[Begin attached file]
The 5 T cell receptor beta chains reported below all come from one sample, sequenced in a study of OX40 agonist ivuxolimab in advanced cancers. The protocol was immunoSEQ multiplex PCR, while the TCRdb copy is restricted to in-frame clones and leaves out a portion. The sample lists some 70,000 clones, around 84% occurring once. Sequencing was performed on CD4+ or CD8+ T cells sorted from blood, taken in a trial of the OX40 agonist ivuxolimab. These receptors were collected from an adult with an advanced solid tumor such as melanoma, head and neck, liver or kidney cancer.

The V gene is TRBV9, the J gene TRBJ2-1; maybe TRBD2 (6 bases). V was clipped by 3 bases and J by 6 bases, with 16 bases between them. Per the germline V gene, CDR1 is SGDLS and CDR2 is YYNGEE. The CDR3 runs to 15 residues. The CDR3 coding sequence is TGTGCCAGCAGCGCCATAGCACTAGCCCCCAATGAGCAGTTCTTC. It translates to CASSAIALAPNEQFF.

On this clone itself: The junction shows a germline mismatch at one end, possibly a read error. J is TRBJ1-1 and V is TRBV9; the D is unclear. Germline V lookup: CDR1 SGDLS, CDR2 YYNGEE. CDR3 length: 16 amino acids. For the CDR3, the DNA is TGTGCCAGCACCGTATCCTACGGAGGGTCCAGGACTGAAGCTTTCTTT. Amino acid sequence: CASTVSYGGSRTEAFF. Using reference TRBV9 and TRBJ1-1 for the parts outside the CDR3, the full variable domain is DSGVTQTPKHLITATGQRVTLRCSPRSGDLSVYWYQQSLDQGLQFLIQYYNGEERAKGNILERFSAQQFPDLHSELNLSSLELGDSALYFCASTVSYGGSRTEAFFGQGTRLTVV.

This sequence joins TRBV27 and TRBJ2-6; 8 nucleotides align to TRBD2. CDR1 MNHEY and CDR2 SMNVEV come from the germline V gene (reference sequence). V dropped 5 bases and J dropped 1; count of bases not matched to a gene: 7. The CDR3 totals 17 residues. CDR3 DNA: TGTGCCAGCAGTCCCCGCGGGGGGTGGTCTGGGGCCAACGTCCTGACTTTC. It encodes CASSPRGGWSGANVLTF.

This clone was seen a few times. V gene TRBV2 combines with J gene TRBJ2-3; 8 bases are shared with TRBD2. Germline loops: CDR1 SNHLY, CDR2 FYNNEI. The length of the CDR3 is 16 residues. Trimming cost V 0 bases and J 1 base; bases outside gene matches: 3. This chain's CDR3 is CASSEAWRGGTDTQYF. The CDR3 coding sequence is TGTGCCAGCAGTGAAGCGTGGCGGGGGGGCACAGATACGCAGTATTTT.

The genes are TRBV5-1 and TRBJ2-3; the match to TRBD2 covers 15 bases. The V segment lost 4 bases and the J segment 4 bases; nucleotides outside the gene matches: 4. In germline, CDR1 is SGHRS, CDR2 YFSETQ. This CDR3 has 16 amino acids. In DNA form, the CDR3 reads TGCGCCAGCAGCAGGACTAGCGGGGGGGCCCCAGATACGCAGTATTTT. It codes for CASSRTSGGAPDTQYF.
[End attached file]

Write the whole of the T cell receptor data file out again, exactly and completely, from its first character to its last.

The 5 T cell receptor beta chains reported below all come from one sample, sequenced in a study of OX40 agonist ivuxolimab in advanced cancers. The protocol was immunoSEQ multiplex PCR, while the TCRdb copy is restricted to in-frame clones and leaves out a portion. The sample lists some 70,000 clones, around 84% occurring once. Sequencing was performed on CD4+ or CD8+ T cells sorted from blood, taken in a trial of the OX40 agonist ivuxolimab. These receptors were collected from an adult with an advanced solid tumor such as melanoma, head and neck, liver or kidney cancer.

The V gene is TRBV9, the J gene TRBJ2-1; maybe TRBD2 (6 bases). V was clipped by 3 bases and J by 6 bases, with 16 bases between them. Per the germline V gene, CDR1 is SGDLS and CDR2 is YYNGEE. The CDR3 runs to 15 residues. The CDR3 coding sequence is TGTGCCAGCAGCGCCATAGCACTAGCCCCCAATGAGCAGTTCTTC. It translates to CASSAIALAPNEQFF.

On this clone itself: The junction shows a germline mismatch at one end, possibly a read error. J is TRBJ1-1 and V is TRBV9; the D is unclear. Germline V lookup: CDR1 SGDLS, CDR2 YYNGEE. CDR3 length: 16 amino acids. For the CDR3, the DNA is TGTGCCAGCACCGTATCCTACGGAGGGTCCAGGACTGAAGCTTTCTTT. Amino acid sequence: CASTVSYGGSRTEAFF. Using reference TRBV9 and TRBJ1-1 for the parts outside the CDR3, the full variable domain is DSGVTQTPKHLITATGQRVTLRCSPRSGDLSVYWYQQSLDQGLQFLIQYYNGEERAKGNILERFSAQQFPDLHSELNLSSLELGDSALYFCASTVSYGGSRTEAFFGQGTRLTVV.

This sequence joins TRBV27 and TRBJ2-6; 8 nucleotides align to TRBD2. CDR1 MNHEY and CDR2 SMNVEV come from the germline V gene (reference sequence). V dropped 5 bases and J dropped 1; count of bases not matched to a gene: 7. The CDR3 totals 17 residues. CDR3 DNA: TGTGCCAGCAGTCCCCGCGGGGGGTGGTCTGGGGCCAACGTCCTGACTTTC. It encodes CASSPRGGWSGANVLTF.

This clone was seen a few times. V gene TRBV2 combines with J gene TRBJ2-3; 8 bases are shared with TRBD2. Germline loops: CDR1 SNHLY, CDR2 FYNNEI. The length of the CDR3 is 16 residues. Trimming cost V 0 bases and J 1 base; bases outside gene matches: 3. This chain's CDR3 is CASSEAWRGGTDTQYF. The CDR3 coding sequence is TGTGCCAGCAGTGAAGCGTGGCGGGGGGGCACAGATACGCAGTATTTT.

The genes are TRBV5-1 and TRBJ2-3; the match to TRBD2 covers 15 bases. The V segment lost 4 bases and the J segment 4 bases; nucleotides outside the gene matches: 4. In germline, CDR1 is SGHRS, CDR2 YFSETQ. This CDR3 has 16 amino acids. In DNA form, the CDR3 reads TGCGCCAGCAGCAGGACTAGCGGGGGGGCCCCAGATACGCAGTATTTT. It codes for CASSRTSGGAPDTQYF.